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Biology

Through studying biology, students should become aware of how scientists work and communicate with each other.  In all group 4 subjects there is an emphasis on a practical approach through experimental work.  The group 4 project (which all science students must undertake), mirrors the work of real scientists by encouraging collaboration between schools across the regions.

Past experience shows that students will be able to study a group 4 subject at standard level (SL) successfully with no background in, or previous knowledge of science.  For most students considering the study of a group 4 subject at higher level (HL) however, some previous exposure to the specific subject would be necessary.  Students who have undertaken the IB Middle Years Programme (MYP) would be well prepared.  Other national science qualifications or a school-based science course would also be suitable preparation for study of a group 4 subject at HL.  A biology students’ approach to study should be characterized by the specific IB learner profile attributes – inquirers, thinkers and communicators.

The biology course is organized by topics, SL students study six topics and HL students study a further five, with some of these taking the first six topics to greater depth.  In addition to this, both SL and HL students study two out of a choice of seven (at SL) or five (at HL) option topics.  There are four basic biological concepts that run throughout:

  • Structure and function; this relationship is probably one of the most important in a study of biology and operates at all levels of complexity.  Students should appreciate that structures permit some functions while, at the same time, limiting others.
  • Universality versus diversity; at the factual level, it soon becomes obvious to students that some molecules (for example, enzymes, amino acids, nucleic acids and ATP) are ubiquitous and so are processes and structures. However, these universal features exist in a biological world of enormous diversity.  Species exist in a range of habitats and show adaptations that relate structure to function.  At another level, students can grasp the idea of a living world in which universality means that a diverse range of organisms (including ourselves) are connected and interdependent.
  • Equilibrium within systems; checks and balances exist both within living organisms and within ecosystems.  The state of dynamic equilibrium is essential for the continuity of life.
  • Evolution; the concept of evolution draws together the other themes.  It can be regarded as change leading to diversity within constraints and this leads to adaptations of structure and function.

These four concepts serve as themes that unify the various topics that make up the three sections of the course: the core, the additional higher level (AHL) material and the options.

The order in which the syllabus is arranged is not the order in which it should be taught and it is up to individual teachers to decide on an arrangement that suits their circumstances.  Option material may be taught within the core or the AHL material, if desired.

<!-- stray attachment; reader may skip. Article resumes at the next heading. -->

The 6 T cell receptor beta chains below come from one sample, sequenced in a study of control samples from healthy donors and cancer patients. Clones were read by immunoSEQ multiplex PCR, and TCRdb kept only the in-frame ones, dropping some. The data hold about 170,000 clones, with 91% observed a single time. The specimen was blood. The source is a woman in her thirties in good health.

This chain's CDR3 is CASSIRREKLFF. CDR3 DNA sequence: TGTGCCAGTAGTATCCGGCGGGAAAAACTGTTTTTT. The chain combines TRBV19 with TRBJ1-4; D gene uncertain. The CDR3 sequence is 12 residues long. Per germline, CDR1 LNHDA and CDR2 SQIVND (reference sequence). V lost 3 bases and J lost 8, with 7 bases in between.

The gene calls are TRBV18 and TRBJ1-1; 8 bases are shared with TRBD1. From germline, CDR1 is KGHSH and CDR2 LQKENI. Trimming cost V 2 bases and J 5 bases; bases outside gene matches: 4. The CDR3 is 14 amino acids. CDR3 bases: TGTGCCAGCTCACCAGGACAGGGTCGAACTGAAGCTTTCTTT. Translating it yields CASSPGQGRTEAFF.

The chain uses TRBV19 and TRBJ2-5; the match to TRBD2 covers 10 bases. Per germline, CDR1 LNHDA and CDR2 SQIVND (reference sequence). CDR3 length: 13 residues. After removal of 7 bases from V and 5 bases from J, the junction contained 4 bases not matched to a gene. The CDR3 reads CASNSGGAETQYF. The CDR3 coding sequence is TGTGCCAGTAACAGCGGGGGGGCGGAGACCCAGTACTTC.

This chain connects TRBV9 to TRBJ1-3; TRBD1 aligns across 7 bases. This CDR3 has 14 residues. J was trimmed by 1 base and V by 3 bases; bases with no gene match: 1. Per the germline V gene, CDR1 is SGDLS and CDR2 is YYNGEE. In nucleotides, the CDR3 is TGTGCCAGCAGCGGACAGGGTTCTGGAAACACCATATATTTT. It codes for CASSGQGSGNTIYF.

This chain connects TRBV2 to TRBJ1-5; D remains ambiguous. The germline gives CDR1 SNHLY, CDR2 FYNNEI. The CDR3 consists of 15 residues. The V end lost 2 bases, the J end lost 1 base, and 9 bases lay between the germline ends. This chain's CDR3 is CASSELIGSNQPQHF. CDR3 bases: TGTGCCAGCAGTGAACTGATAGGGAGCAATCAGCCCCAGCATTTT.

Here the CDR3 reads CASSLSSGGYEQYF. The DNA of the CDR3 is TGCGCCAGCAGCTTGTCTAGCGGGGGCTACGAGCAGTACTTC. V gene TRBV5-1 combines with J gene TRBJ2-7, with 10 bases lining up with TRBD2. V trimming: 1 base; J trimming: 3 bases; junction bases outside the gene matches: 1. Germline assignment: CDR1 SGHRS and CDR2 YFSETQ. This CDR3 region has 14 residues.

The power of scientific knowledge to transform societies is unparalleled. It has the potential to produce great universal benefits or to reinforce inequalities and cause harm to people and the environment. In line with the IB mission statement, group 4 students need to be aware of the moral responsibility of scientists to ensure that scientific knowledge and data are available to all countries on an equitable basis and that they have the scientific capacity to use this for developing sustainable societies.

The current biology course is under review and teaching of this new course will begin in September 2014, with first examinations in May 2016.

Key features of the curriculum and assessment models

  • Available at both SL and HL
  • The minimum prescribed number of hours is 150 for SL and 240 for HL
  • Biology students at SL and HL undertake a common core syllabus, a common internal assessment (IA) scheme and have some overlapping elements in the options studied.
  • While the skills and activities related to biology are common to both SL and HL students, students at HL are required to study some topics in greater depth, to study additional topics and to study extension material of a more demanding nature in the common options. The distinction between SL and HL is one of breadth and depth.
  • An experimental approach to the course delivery is emphasised.
  • Students are assessed both externally and internally
  • The external assessment of biology consists of three written papers.  In paper 1 there are 30 (at SL) or 40 (at HL) multiple-choice questions.  Paper 2 has two sections; section A contains one data-based question and several short-answer questions on the core (and AHL material at HL) which are all compulsory.  Paper 2, section B consists of one extended-response question on the core from a choice of three at SL and two extended-response questions on the core and the AHL from a choice of four at HL.  Paper 3 consists of several compulsory short-answer questions in each of the two options studied.  In addition, at HL there is one extended-response question in each of the two options studied.
  • Internal assessment accounts for 24% of the final assessment and consists of the interdisciplinary group 4 project and a mixture of both short-term and long-term investigations. The internal assessment allows students to demonstrate not only their scientific knowledge but also personal skills and manipulative skills.  Student work is internally assessed by the teacher and externally moderated by the IB.

Much of this information is taken directly from the biology subject guide, available to all IB teachers on the Online Curriculum Centre (OCC).

Find out more

Read about similar studies in the Middle Years Programme and Primary Years Programme.